View Full Version : KO blows to the head...

January 30, 2000, 09:13 AM
Was watching a program about memory problems on either TLC or Discovery (can't remember which :)) and heard this interesting bit of info.
A blow to the top of the head will not necessarily KO a person unless it is a very heavy one, probably heavy enough to fracture or crush the skull. What will KO a person is a blow which causes the head to violently and rapidly twist to the side.
The brain has a consistency approximately the same as half-formed jello. When the head is suddenly twisted, the outside portion of the brain "sloshes" around inside the skull, and does so quicker than the inside portion (think of an LP record on a turntable-the outer edge moves at 33 1/3 rpm, but the label rotates at a slower rate.) If the twisting is quick and sharp enough, it damages the synapses in such a way as to cause unconsciouness. This is why most actual knockouts in a boxing match result from upercuts and not jabs.

Shoot straight regards, Richard at The Shottist's Center http://forums.delphi.com/m/main.asp?sigdir=45acp45lc

January 30, 2000, 02:02 PM
I must violently disagree. Doncha watch Roy Rogers, Gene Autry etc? Get a VCR and learn something. Heck, just watch about any action show. ONE punch does it. SEEN IT with my own eyes as others have.

February 7, 2000, 03:04 AM
I figgered the problem out here was because I was dealin' with amateurs...they don't follow the script (maybe 'cause most can't read?). :D

February 9, 2000, 11:28 AM
45King, got to thinking about your LP record analogy --- both the label and the outer edge have the same # of revolutions per minute. Because the edge is farther from the center, it moves faster and farther but still only rotates the same # rpms.

And, you may be correct about the rest.

February 11, 2000, 02:02 AM
45King, just in case your interested....The brain has something called the reticular activating system or RAS. I believe the damage to the synapses you refer to is a disruption of the RAS. The RAS is responsible for maintaining consciousness and wakefulness. A blow that is strong enough does in fact damage the electrical current that is produced by the RAS causing the individual to lose consciousness. Usually the RAS reactivates itself after approx. 1-3 minutes and whoever got whacked will probably wake up pretty irritated....i.e. don't hang around. As far as the brain getting 'sloshed' around...if a blow to the head is powerful enough or if the head experiences a sudden deceleration (as in a motor vehicle crash) the brain will continue to move around in the skull. When this occurs, the small blood vessels that bridge the skull and brain can tear and the actual brain tissue can be lacerated by portions of the skull. Usually this will not cause an immediate loss of consciousness, but will put them down for the count in a few weeks or months. Small intracranial bleeds take some time to develop, but a large one could be effective immediately.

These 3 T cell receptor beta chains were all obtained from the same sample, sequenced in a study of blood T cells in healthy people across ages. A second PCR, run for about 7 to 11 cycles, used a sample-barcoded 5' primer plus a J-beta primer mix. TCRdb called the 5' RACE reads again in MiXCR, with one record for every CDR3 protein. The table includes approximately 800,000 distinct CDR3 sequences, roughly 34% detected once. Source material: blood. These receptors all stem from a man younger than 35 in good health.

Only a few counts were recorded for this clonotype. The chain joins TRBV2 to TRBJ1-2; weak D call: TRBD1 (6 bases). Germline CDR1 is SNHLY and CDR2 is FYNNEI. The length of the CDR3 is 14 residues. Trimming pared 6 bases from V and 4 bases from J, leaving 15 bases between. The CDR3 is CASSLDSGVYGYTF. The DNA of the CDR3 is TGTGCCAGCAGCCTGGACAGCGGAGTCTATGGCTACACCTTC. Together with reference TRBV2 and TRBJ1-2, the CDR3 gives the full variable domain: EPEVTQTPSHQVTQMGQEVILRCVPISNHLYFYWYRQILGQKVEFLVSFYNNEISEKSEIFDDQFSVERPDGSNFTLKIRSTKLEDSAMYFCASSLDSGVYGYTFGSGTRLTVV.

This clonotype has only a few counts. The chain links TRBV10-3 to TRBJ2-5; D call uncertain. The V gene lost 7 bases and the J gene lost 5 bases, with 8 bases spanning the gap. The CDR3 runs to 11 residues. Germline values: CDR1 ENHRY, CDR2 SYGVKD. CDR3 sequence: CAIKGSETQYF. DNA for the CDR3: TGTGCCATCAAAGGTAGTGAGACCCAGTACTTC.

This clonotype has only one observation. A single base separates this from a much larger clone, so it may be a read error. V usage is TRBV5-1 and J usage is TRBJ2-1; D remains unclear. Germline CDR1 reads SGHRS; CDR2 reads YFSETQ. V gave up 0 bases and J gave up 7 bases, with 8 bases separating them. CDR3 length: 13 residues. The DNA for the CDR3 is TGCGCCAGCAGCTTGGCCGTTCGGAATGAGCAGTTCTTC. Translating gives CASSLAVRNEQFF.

I hope this might clarify mechanism of action for knockin' someones' noggin'.


February 11, 2000, 05:59 AM
Texas Lawman, you are right, and that was an inaccuracy on my part. What I should have said is that although the rpm's are the same, the velocity at which the outer edge moves is faster than that of the inner portion of the lable. However, even that's not truly accurate, as what is happening in the case of the brain injury is that the inner & outer portions move at such disparate speeds that there is an actual physical disconnect to a minute degree. It's more like the ice skating game of "crack the whip."

Medic, thanks for clarifying that. I couldn't remember the exact terminology they had used, but what you're describing sounds like what they said. They did highlight the story of one woman who had been involved in a severe auto accident and as a result of this particular phenomenon, permanently lost her memory. She made a full physical recovery, but had to "relearn" her life, which was pretty difficult as she was the single mother of an 11 year old daughter.

Shoot straight regards, Richard at The Shottist's Center http://forums.delphi.com/m/main.asp?sigdir=45acp45lc